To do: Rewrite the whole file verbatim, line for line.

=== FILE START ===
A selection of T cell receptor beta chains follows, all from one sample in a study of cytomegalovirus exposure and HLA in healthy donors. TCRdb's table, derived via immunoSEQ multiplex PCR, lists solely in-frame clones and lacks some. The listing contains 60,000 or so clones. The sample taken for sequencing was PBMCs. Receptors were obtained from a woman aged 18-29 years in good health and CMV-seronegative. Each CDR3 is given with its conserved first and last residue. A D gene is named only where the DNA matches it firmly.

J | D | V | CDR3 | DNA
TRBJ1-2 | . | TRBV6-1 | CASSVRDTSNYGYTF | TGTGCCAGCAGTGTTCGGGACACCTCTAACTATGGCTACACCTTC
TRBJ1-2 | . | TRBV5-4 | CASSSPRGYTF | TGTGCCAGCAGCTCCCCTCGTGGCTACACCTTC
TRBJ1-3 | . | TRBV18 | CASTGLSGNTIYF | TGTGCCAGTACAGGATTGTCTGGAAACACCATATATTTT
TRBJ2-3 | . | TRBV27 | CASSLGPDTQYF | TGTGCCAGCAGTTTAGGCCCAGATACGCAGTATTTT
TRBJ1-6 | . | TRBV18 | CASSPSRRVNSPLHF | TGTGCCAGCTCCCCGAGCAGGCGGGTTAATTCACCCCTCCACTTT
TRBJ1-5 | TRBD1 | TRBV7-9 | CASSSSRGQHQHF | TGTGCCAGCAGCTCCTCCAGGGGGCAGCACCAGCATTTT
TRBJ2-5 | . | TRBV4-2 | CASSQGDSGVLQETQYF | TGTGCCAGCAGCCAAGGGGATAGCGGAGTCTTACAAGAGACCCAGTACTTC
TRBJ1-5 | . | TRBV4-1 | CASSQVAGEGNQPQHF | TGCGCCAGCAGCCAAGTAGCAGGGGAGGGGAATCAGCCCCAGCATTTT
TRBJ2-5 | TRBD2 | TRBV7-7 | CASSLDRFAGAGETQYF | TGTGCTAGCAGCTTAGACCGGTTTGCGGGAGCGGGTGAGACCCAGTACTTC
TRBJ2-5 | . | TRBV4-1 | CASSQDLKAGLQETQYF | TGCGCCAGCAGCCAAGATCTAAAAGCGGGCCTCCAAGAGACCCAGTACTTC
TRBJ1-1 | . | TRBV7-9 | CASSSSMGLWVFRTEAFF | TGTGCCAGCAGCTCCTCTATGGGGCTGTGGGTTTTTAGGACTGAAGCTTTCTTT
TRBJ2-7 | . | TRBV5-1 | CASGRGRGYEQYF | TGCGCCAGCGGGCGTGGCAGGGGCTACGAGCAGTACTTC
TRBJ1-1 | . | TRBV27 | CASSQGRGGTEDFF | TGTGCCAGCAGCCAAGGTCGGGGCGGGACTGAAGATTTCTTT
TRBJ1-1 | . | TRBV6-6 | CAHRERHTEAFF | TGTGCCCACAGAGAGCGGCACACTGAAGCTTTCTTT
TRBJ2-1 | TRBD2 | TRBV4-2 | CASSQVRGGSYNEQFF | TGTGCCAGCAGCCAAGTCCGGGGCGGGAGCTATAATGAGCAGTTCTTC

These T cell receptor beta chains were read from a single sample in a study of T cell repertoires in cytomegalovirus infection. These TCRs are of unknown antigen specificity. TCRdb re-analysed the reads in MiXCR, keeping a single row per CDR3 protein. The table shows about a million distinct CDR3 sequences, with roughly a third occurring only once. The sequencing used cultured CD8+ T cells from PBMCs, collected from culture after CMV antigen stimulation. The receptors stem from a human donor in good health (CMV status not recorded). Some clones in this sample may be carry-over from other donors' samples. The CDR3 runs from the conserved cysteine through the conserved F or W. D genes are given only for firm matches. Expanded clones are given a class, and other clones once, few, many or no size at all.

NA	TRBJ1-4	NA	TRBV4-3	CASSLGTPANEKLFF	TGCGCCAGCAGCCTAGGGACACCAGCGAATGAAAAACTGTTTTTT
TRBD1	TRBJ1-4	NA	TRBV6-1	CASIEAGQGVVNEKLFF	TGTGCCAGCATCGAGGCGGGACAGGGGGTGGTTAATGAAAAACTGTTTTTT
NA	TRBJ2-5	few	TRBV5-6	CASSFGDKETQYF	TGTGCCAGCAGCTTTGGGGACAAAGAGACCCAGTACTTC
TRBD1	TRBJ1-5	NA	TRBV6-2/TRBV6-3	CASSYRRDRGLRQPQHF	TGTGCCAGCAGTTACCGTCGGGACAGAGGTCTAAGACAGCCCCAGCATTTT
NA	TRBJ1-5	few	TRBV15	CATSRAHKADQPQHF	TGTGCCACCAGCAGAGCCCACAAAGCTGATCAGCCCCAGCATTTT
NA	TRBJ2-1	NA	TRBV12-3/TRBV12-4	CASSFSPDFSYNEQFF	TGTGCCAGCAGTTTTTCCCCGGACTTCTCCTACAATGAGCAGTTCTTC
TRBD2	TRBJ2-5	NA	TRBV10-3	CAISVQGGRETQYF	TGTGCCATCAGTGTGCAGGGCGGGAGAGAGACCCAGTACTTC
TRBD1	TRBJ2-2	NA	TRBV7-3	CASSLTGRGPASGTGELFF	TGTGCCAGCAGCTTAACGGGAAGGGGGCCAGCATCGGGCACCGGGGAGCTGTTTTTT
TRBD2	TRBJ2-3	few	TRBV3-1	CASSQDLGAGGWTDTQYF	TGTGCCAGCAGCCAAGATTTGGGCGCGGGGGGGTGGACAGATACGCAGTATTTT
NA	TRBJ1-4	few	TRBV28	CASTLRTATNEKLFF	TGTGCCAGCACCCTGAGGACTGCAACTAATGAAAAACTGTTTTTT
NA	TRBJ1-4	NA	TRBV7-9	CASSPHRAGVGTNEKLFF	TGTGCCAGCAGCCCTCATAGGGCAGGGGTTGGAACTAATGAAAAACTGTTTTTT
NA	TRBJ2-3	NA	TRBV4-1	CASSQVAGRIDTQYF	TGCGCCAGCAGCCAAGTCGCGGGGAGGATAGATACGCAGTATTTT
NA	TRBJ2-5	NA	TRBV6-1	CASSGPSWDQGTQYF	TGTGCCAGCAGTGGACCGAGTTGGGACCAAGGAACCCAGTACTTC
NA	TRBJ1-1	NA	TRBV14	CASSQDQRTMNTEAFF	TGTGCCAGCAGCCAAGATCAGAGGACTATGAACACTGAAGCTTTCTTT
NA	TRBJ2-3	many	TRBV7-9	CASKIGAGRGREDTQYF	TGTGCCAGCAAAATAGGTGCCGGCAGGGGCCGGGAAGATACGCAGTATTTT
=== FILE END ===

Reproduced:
A selection of T cell receptor beta chains follows, all from one sample in a study of cytomegalovirus exposure and HLA in healthy donors. TCRdb's table, derived via immunoSEQ multiplex PCR, lists solely in-frame clones and lacks some. The listing contains 60,000 or so clones. The sample taken for sequencing was PBMCs. Receptors were obtained from a woman aged 18-29 years in good health and CMV-seronegative. Each CDR3 is given with its conserved first and last residue. A D gene is named only where the DNA matches it firmly.

J | D | V | CDR3 | DNA
TRBJ1-2 | . | TRBV6-1 | CASSVRDTSNYGYTF | TGTGCCAGCAGTGTTCGGGACACCTCTAACTATGGCTACACCTTC
TRBJ1-2 | . | TRBV5-4 | CASSSPRGYTF | TGTGCCAGCAGCTCCCCTCGTGGCTACACCTTC
TRBJ1-3 | . | TRBV18 | CASTGLSGNTIYF | TGTGCCAGTACAGGATTGTCTGGAAACACCATATATTTT
TRBJ2-3 | . | TRBV27 | CASSLGPDTQYF | TGTGCCAGCAGTTTAGGCCCAGATACGCAGTATTTT
TRBJ1-6 | . | TRBV18 | CASSPSRRVNSPLHF | TGTGCCAGCTCCCCGAGCAGGCGGGTTAATTCACCCCTCCACTTT
TRBJ1-5 | TRBD1 | TRBV7-9 | CASSSSRGQHQHF | TGTGCCAGCAGCTCCTCCAGGGGGCAGCACCAGCATTTT
TRBJ2-5 | . | TRBV4-2 | CASSQGDSGVLQETQYF | TGTGCCAGCAGCCAAGGGGATAGCGGAGTCTTACAAGAGACCCAGTACTTC
TRBJ1-5 | . | TRBV4-1 | CASSQVAGEGNQPQHF | TGCGCCAGCAGCCAAGTAGCAGGGGAGGGGAATCAGCCCCAGCATTTT
TRBJ2-5 | TRBD2 | TRBV7-7 | CASSLDRFAGAGETQYF | TGTGCTAGCAGCTTAGACCGGTTTGCGGGAGCGGGTGAGACCCAGTACTTC
TRBJ2-5 | . | TRBV4-1 | CASSQDLKAGLQETQYF | TGCGCCAGCAGCCAAGATCTAAAAGCGGGCCTCCAAGAGACCCAGTACTTC
TRBJ1-1 | . | TRBV7-9 | CASSSSMGLWVFRTEAFF | TGTGCCAGCAGCTCCTCTATGGGGCTGTGGGTTTTTAGGACTGAAGCTTTCTTT
TRBJ2-7 | . | TRBV5-1 | CASGRGRGYEQYF | TGCGCCAGCGGGCGTGGCAGGGGCTACGAGCAGTACTTC
TRBJ1-1 | . | TRBV27 | CASSQGRGGTEDFF | TGTGCCAGCAGCCAAGGTCGGGGCGGGACTGAAGATTTCTTT
TRBJ1-1 | . | TRBV6-6 | CAHRERHTEAFF | TGTGCCCACAGAGAGCGGCACACTGAAGCTTTCTTT
TRBJ2-1 | TRBD2 | TRBV4-2 | CASSQVRGGSYNEQFF | TGTGCCAGCAGCCAAGTCCGGGGCGGGAGCTATAATGAGCAGTTCTTC

These T cell receptor beta chains were read from a single sample in a study of T cell repertoires in cytomegalovirus infection. These TCRs are of unknown antigen specificity. TCRdb re-analysed the reads in MiXCR, keeping a single row per CDR3 protein. The table shows about a million distinct CDR3 sequences, with roughly a third occurring only once. The sequencing used cultured CD8+ T cells from PBMCs, collected from culture after CMV antigen stimulation. The receptors stem from a human donor in good health (CMV status not recorded). Some clones in this sample may be carry-over from other donors' samples. The CDR3 runs from the conserved cysteine through the conserved F or W. D genes are given only for firm matches. Expanded clones are given a class, and other clones once, few, many or no size at all.

NA	TRBJ1-4	NA	TRBV4-3	CASSLGTPANEKLFF	TGCGCCAGCAGCCTAGGGACACCAGCGAATGAAAAACTGTTTTTT
TRBD1	TRBJ1-4	NA	TRBV6-1	CASIEAGQGVVNEKLFF	TGTGCCAGCATCGAGGCGGGACAGGGGGTGGTTAATGAAAAACTGTTTTTT
NA	TRBJ2-5	few	TRBV5-6	CASSFGDKETQYF	TGTGCCAGCAGCTTTGGGGACAAAGAGACCCAGTACTTC
TRBD1	TRBJ1-5	NA	TRBV6-2/TRBV6-3	CASSYRRDRGLRQPQHF	TGTGCCAGCAGTTACCGTCGGGACAGAGGTCTAAGACAGCCCCAGCATTTT
NA	TRBJ1-5	few	TRBV15	CATSRAHKADQPQHF	TGTGCCACCAGCAGAGCCCACAAAGCTGATCAGCCCCAGCATTTT
NA	TRBJ2-1	NA	TRBV12-3/TRBV12-4	CASSFSPDFSYNEQFF	TGTGCCAGCAGTTTTTCCCCGGACTTCTCCTACAATGAGCAGTTCTTC
TRBD2	TRBJ2-5	NA	TRBV10-3	CAISVQGGRETQYF	TGTGCCATCAGTGTGCAGGGCGGGAGAGAGACCCAGTACTTC
TRBD1	TRBJ2-2	NA	TRBV7-3	CASSLTGRGPASGTGELFF	TGTGCCAGCAGCTTAACGGGAAGGGGGCCAGCATCGGGCACCGGGGAGCTGTTTTTT
TRBD2	TRBJ2-3	few	TRBV3-1	CASSQDLGAGGWTDTQYF	TGTGCCAGCAGCCAAGATTTGGGCGCGGGGGGGTGGACAGATACGCAGTATTTT
NA	TRBJ1-4	few	TRBV28	CASTLRTATNEKLFF	TGTGCCAGCACCCTGAGGACTGCAACTAATGAAAAACTGTTTTTT
NA	TRBJ1-4	NA	TRBV7-9	CASSPHRAGVGTNEKLFF	TGTGCCAGCAGCCCTCATAGGGCAGGGGTTGGAACTAATGAAAAACTGTTTTTT
NA	TRBJ2-3	NA	TRBV4-1	CASSQVAGRIDTQYF	TGCGCCAGCAGCCAAGTCGCGGGGAGGATAGATACGCAGTATTTT
NA	TRBJ2-5	NA	TRBV6-1	CASSGPSWDQGTQYF	TGTGCCAGCAGTGGACCGAGTTGGGACCAAGGAACCCAGTACTTC
NA	TRBJ1-1	NA	TRBV14	CASSQDQRTMNTEAFF	TGTGCCAGCAGCCAAGATCAGAGGACTATGAACACTGAAGCTTTCTTT
NA	TRBJ2-3	many	TRBV7-9	CASKIGAGRGREDTQYF	TGTGCCAGCAAAATAGGTGCCGGCAGGGGCCGGGAAGATACGCAGTATTTT